To mark the 100th Anniversary of The Rotary Foundation, Rotary International President John Germ addressed the Rotary District 5040 & 5050 Million Dollar Dinner – which raised US$3.3 million -- on January 9, 2017, in Delta, BC.
 
The text of the first half of his speech is presented below. The text is followed by a link to an audio recording of stories President Germ told about the impact of the Foundation.
 
event leader and photographer: Chris Offer
 

 

Rotary Districts 5040 and 5050 are two of 16 Districts in Rotary Zone 24, which includes 851 clubs in 30,850 members across Canada and in Washington, Alaska, Maine, Michigan and New York.

 

The Million Dollar Dinner held in Delta, BC on January 9, 2017 raised USD$3,313,163, the second highest total of all the Million Dollar Dinners to date in Zone 24. The 55 gifts generated through the dinner came from 10% cash and 90% legacy gift commitments. While many other programs were designated to receive funds from the dinner proceeds, these were the top five areas of designation for support:

1. Annual Fund and Endowment Fund-SHARE  for 37%/ 31 gifts

2. World Fund support (endowed) for 30%/ 6 gifts

3. Rotary Peace Centers Program (endowed) for 11% /5 gifts

4. Global Grant-Area of Focus- Basic Education and Literacy (endowed) for 8%/ 7 gifts

5. Global Grant-Area of Focus-Water and Sanitation (endowed) for 7%/ 5 gifts.

 

Rotary International President John Germ spoke at the Million Dollar Dinner about the dreams that have become realities, in our communities and around the world, through Rotary and The Rotary Foundation, now celebrating its 100th Anniversary. The first half of his presentation is included below, followed by second half which is an 11-minute or so basic audio recording.

 
They had a dream
 
Each of you is a dignitary. You’re The Rotary Foundation. And you’re following a dream. That dream is Rotary serving humanity.
 
Paul Harris, 110 years ago, had a dream. That dream was to get a group of people together and share fun, share fellowship, talk about business, talk about a classification principle and rotate around. It wasn’t until after that was started they came up with the idea that, maybe, we ought to do something to serve humanity. Whether you want to believe that that was an outhouse in Chicago or that it was buying a horse for a doctor to go out into the community, regardless, it was serving other people. That’s why you’re here tonight: you’re following Paul Harris’s dream – that dream to be involved in your community.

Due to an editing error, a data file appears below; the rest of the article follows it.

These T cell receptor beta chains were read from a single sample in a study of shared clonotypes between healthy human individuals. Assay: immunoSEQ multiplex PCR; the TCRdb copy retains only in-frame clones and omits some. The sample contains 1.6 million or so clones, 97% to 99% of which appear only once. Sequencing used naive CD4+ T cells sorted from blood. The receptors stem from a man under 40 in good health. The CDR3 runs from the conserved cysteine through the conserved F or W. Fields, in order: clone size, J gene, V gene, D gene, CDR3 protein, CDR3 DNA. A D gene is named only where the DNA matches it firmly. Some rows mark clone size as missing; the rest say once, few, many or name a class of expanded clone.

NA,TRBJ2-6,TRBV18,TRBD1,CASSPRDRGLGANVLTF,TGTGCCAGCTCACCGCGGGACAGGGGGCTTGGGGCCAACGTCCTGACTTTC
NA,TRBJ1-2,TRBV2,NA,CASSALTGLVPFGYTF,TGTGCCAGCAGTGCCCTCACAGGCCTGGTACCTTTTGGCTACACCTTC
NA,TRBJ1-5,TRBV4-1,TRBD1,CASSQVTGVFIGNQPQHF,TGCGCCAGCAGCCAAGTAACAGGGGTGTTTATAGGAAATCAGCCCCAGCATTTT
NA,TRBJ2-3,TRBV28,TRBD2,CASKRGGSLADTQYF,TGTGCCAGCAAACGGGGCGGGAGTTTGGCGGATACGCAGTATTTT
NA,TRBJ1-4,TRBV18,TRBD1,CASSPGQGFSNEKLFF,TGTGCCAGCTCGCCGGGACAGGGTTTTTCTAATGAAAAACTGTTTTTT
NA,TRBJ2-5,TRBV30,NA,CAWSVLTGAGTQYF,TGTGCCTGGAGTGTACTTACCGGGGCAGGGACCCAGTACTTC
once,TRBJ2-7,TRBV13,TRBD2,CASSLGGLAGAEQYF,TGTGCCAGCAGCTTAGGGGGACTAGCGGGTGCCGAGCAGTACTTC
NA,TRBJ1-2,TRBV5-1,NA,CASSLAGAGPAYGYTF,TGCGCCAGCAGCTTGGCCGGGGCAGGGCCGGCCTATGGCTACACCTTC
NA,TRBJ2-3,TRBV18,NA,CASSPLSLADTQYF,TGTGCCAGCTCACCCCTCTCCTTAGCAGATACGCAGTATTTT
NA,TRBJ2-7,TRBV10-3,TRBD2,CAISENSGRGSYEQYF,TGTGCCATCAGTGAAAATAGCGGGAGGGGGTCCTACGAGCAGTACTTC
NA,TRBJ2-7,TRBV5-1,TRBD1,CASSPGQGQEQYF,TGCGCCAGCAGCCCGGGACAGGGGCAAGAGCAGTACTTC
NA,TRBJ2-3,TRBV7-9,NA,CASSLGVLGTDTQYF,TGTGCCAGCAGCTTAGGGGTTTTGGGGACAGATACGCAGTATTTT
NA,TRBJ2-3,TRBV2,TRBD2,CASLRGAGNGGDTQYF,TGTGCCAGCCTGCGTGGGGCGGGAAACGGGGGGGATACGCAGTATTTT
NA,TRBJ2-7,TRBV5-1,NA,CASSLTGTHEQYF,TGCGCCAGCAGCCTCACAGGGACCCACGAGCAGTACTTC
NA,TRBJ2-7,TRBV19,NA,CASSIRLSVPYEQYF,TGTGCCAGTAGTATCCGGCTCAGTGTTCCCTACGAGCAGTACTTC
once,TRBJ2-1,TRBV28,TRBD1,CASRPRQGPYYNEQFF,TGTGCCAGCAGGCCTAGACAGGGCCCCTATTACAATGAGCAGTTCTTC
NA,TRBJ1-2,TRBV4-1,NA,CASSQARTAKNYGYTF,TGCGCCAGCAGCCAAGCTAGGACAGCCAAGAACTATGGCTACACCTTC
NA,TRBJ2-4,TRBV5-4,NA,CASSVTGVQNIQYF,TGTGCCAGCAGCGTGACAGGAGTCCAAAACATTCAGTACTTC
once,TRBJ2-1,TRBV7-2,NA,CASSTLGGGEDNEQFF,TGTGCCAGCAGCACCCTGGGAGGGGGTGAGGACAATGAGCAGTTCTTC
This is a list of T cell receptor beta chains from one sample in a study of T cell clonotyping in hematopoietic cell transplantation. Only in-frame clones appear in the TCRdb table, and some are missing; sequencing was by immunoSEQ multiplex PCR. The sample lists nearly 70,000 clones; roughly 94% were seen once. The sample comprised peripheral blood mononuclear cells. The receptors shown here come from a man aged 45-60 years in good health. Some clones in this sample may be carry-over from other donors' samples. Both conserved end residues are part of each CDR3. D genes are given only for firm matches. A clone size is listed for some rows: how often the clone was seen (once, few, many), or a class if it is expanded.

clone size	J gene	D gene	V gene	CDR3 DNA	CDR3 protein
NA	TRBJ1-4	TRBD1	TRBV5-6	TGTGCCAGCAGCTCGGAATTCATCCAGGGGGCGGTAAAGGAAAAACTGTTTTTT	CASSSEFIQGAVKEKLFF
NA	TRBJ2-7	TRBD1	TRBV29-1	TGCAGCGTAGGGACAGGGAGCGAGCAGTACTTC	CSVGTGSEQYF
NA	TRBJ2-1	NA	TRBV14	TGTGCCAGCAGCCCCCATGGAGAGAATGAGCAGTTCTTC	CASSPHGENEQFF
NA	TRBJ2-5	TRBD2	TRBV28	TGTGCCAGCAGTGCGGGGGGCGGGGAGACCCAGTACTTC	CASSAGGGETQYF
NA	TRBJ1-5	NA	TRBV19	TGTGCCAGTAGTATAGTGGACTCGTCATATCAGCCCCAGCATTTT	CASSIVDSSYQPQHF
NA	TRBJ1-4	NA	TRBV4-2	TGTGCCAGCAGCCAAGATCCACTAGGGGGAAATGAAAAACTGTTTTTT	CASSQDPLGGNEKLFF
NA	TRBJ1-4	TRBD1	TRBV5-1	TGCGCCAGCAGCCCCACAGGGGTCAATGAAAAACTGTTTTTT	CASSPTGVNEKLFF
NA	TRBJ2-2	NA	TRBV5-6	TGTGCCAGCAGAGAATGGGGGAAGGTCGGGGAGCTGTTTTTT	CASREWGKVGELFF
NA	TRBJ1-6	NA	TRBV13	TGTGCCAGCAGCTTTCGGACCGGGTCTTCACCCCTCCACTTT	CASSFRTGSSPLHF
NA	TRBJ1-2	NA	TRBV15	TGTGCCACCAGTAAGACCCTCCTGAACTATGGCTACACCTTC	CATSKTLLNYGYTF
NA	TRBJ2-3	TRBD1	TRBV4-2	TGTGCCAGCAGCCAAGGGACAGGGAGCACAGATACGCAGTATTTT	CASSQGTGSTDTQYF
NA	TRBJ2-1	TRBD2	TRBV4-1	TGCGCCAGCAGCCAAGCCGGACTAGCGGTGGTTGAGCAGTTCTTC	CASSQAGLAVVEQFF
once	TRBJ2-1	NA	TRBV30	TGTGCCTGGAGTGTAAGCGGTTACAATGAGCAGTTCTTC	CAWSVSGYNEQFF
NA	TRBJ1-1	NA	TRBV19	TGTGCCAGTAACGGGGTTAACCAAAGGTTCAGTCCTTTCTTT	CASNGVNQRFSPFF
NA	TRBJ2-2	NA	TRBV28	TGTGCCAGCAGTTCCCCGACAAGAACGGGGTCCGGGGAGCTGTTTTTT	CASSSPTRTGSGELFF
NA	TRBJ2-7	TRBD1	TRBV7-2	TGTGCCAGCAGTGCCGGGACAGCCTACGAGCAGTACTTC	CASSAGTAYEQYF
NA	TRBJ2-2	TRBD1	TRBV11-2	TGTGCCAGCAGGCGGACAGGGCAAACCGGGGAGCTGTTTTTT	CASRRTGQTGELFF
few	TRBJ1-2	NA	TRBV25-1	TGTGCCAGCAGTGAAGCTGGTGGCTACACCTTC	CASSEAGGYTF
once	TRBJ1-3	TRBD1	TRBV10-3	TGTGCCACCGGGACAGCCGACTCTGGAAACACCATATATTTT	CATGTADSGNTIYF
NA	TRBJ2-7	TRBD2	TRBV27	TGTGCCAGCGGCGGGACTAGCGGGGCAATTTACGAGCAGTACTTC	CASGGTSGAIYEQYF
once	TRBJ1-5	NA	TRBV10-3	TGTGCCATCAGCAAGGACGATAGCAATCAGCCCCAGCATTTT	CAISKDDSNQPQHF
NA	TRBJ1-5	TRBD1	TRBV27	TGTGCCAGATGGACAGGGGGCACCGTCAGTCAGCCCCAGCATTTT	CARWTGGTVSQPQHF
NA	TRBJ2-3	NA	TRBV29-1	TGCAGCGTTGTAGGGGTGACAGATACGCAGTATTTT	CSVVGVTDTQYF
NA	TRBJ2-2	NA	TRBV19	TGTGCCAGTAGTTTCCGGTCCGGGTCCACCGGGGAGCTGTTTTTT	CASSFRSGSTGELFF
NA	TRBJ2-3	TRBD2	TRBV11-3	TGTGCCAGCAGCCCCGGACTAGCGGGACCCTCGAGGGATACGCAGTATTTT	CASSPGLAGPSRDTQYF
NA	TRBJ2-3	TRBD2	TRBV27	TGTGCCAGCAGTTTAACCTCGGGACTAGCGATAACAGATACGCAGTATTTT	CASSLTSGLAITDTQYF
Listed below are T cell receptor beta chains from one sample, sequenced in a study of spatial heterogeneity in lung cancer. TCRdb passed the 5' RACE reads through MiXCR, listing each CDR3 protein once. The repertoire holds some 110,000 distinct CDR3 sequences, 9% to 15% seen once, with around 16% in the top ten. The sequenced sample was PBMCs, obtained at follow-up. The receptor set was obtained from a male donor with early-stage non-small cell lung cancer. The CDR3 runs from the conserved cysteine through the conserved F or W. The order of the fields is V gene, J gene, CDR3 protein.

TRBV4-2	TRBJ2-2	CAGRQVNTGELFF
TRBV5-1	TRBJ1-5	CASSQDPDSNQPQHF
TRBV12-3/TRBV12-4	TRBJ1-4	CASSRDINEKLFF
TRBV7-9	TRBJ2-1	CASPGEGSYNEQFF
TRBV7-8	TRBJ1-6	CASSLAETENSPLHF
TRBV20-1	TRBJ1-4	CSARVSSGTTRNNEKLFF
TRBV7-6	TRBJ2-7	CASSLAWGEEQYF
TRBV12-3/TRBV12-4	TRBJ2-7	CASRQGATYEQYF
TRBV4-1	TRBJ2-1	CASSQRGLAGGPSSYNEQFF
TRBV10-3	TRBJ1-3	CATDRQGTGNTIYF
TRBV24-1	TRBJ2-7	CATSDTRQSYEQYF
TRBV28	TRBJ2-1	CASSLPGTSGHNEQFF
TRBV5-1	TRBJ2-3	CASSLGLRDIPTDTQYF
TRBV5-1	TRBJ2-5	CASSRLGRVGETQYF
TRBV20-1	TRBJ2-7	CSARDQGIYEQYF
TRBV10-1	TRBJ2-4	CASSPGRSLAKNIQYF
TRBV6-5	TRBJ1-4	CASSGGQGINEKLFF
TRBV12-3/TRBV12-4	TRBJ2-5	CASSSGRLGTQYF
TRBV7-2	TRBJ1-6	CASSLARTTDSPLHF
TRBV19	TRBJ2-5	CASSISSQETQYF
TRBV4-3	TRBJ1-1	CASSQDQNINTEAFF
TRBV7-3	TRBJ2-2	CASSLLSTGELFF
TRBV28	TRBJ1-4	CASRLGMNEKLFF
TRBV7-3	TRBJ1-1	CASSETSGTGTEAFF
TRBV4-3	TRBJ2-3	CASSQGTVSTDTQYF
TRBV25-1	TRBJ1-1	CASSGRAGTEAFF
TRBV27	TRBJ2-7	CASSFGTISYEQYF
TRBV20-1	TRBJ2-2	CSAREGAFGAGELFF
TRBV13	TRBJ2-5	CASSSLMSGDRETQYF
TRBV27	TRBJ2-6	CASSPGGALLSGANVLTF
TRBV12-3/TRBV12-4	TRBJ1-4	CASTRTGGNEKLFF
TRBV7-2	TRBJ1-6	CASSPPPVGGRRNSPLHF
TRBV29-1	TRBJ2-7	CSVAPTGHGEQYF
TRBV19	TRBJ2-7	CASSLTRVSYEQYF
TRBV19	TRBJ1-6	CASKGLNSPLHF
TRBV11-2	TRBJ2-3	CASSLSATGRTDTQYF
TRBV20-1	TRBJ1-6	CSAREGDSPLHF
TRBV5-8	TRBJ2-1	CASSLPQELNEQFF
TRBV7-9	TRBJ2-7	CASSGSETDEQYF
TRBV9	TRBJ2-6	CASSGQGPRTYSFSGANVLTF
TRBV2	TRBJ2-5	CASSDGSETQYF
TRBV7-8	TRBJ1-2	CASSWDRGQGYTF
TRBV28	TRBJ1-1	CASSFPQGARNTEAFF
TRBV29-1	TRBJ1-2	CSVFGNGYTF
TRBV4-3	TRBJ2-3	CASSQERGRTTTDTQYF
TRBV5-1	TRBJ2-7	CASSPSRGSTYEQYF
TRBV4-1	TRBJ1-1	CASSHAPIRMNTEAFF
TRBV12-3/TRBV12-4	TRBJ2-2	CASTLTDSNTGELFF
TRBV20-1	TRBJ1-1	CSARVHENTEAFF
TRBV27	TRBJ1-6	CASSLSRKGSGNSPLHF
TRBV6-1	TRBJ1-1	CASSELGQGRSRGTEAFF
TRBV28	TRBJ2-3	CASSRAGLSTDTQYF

But you’re also following the dream of an individual who was the sixth president of Rotary International, Arch Klumpf, who, in 1917, in Atlanta, Georgia, said we should create an endowment for doing good in the world.
 
Rotary is a “person”. It has a head, feet, arms, lungs to breathe with, and, it has a heart. That heart is The Rotary Foundation.
 
That heart started with just a simple contribution of $26.50. So think about what that $26.50, given by the Rotary Club of Kansas City, has done. It has created an endowment of about $1 billion. You have just contributed greatly to that endowment. About $340 million of that is in cash, and the other $660 million is in expectancies.
 
That’s the beauty of The Rotary Foundation. That $26.50 leaves us $255 million per year in grants, for projects such as the splash park [visited earlier in the day with Rotary Club of Ladner], the fountain [sod turning that day with Rotary Club of Tsawwassen] or Interact [visit that day to Ladner’s Interact club at Delta Secondary School] and how they are raising funds for a roller barrel to take water to the underprivileged in other parts of the world.
 
That $26.50 got us involved in a program that cost us $760,000 from The Rotary Foundation we now no longer have, “Health, Hunger and Humanity,” but that was the program that got us started on the road on our journey to eradicate polio.
 
In 1979 Rotary International President, Sir Clem Renouf, had a dream: could we do something of the magnitude of eradicating smallpox, which had just been announced. Could Rotary do something of that magnitude in the world? Up until that time, Rotary had never done an international program. Our work had been confined to our communities, which is a great thing. That’s what has led us to our community grants program, led us into the District Grant Program. That’s what’s allowed us to do all the work in our communities to this time. But it also showed us that we had this international obligation. That obligation was Rotary serving humanity as we improve children’s lives. That program was so successful that in 1985, Rotary adopted a program to eradicate polio from the face of the earth.
 
Individuals then said, “I have faith. I believe and, yes, we can in fact follow that example set in The Philippines and we can eradicate polio from the face of the earth. It was the same individuals who said, “We can raise $120 million,” because it was estimated that it would take that much to eradicate polio. Their math turned out to be not too good. We raised $247 million. Right now the Foundation is spending $105 million a year to eradicate polio. To date we have spent $1.4 billion. And we are committed to spending $1 million per year to eradicate polio.
 
The audio recording can also be heard, of RI President John Germ on Rotary Foundation Jan 9 2017, at: https://youtu.be/5cbprOxKxyg